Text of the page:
How to Make a Track Spending Spreadsheet for Home Business
Spend Less and Make More in Your Biz with a Track Spending Spreadsheet
One of the top reasons businesses fail is a lack of money. What many people don’t understand is that a business can be making a profit and yet have no money.
There are many aspects of money management that need to be tracked in a business, but one of the most important, besides income, are expenses. Many businesses spend way more than they think, often on things they don’t need.
A business tracking spending spreadsheet can help you stay on top of what you’re spending, so you can make wise financial decisions in your business.
What is a Business Track Spending Spreadsheet?
A track spending spreadsheet is exactly what it says it is; it’s spreadsheet that you use to report your business spending. It’s not a budget. Instead it’s a place to keep a record of all the money that is leaving your business.
Why is a Tracking Spending Spreadsheet Important?
As already mentioned, many businesses, large and small, don’t have a good grasp of the money they spend in their business. There are million-dollar companies that are poor. A tracking spending spreadsheet can help you:
1. Identify money leaks. Are you paying additional fees because you’re not meeting a threshold or your bills are late?
2. Discover errors. Were you double-billed or billed too much for something?
3. Identify expenses you can cut. Are you paying for things you no longer need or use?
4. Make decisions about what’s important in your business. The less money you spend in your business, the more you can keep. When you see how much you’re spending and on what, you can decide if the expense is worth it, or would you rather save the money.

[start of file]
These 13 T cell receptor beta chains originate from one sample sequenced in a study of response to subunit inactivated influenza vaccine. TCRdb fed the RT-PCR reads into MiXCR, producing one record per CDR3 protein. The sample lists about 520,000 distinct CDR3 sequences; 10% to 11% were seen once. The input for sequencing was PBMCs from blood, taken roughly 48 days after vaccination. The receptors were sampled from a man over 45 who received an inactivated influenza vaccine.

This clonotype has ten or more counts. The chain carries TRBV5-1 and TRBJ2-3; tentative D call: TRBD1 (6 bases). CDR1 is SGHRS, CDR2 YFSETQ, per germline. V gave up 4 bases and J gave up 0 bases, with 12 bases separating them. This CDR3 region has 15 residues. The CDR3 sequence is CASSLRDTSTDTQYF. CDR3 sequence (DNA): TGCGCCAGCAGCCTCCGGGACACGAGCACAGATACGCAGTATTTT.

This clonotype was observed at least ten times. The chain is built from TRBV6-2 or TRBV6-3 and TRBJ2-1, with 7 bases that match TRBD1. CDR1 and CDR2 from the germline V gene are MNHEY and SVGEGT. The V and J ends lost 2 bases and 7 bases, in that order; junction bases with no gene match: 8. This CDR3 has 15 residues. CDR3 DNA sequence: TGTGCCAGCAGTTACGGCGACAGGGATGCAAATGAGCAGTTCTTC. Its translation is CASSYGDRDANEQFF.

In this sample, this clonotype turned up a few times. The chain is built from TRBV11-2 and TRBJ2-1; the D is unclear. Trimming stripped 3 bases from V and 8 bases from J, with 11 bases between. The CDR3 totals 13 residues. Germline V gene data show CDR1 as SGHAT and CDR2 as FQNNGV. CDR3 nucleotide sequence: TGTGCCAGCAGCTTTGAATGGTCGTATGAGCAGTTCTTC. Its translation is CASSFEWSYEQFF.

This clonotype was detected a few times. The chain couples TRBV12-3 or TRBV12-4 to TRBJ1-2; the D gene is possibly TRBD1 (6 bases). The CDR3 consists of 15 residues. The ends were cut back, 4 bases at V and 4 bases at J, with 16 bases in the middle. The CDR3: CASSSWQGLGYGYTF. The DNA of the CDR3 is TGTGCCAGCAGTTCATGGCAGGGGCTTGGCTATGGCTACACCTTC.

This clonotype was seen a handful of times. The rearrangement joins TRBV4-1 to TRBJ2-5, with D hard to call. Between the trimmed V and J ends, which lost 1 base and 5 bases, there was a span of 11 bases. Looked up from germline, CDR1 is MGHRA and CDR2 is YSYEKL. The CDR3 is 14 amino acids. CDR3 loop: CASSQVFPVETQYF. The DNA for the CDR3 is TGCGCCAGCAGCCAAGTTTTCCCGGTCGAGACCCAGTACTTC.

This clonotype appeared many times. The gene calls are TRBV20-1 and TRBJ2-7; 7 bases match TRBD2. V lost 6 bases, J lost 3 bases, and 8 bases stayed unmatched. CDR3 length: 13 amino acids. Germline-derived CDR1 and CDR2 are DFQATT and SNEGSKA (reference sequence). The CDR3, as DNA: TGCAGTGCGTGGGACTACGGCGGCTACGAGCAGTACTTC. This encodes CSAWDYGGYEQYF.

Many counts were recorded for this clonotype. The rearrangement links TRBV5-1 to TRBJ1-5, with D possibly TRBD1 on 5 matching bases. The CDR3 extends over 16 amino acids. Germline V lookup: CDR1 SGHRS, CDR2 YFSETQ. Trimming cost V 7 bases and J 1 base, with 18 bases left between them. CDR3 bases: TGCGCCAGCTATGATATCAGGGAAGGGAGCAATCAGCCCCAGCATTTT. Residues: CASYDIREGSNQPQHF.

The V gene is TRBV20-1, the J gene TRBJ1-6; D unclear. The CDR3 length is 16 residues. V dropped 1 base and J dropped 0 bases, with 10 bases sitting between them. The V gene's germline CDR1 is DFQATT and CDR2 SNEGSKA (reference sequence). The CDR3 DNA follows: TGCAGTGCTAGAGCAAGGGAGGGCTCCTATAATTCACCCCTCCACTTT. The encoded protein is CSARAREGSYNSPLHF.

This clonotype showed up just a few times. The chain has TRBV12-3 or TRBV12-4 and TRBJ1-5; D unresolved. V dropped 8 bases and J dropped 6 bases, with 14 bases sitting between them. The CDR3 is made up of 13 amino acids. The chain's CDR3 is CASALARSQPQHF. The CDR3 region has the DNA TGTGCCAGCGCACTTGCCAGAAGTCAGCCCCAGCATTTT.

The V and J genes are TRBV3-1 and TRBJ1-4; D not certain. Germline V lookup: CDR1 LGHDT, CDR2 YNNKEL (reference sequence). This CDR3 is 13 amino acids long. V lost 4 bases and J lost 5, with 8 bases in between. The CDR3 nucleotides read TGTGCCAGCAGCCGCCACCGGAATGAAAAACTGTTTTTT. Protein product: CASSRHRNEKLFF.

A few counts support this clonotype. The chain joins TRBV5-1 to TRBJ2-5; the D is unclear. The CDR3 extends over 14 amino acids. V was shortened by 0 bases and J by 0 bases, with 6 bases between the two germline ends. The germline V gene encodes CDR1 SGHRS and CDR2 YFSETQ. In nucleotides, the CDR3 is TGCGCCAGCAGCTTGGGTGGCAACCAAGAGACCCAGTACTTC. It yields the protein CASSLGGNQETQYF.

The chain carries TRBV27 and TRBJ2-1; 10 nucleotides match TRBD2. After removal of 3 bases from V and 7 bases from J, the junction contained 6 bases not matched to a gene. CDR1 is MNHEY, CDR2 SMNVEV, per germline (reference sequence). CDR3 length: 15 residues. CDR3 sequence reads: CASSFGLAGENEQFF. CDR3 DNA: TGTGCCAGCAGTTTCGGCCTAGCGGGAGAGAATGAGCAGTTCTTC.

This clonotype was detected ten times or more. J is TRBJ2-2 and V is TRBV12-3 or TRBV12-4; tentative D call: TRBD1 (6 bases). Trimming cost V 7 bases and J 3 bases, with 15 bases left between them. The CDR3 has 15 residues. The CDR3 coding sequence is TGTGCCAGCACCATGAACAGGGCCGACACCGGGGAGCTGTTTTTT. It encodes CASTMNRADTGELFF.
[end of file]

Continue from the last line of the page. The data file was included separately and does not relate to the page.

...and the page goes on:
5. Make tax time easier. Most, if not all, of your expenses could be tax deductible. Having a tracking sheet makes it easy to organize and calculate your tax deductible expenses.
How to Create a Tracking Spending Spreadsheet
There are a variety of financial software, apps and tools that can automate the creation of your spending tracker. However, sometimes automated tasks aren’t reviewed. In this case, a spending tracker isn’t helpful if you’re not looking at it to determine if you’re spending is within limits.
Making your own tracker is more time and work, but it will ensure you have an intimate knowledge of your money, which is crucial to financial success.
Here are tips to creating your own spending tracker spreadsheet.
1. Decide what spreadsheet software you’ll use. You can use Excel, Google Spreadsheet, or any other spreadsheet tool.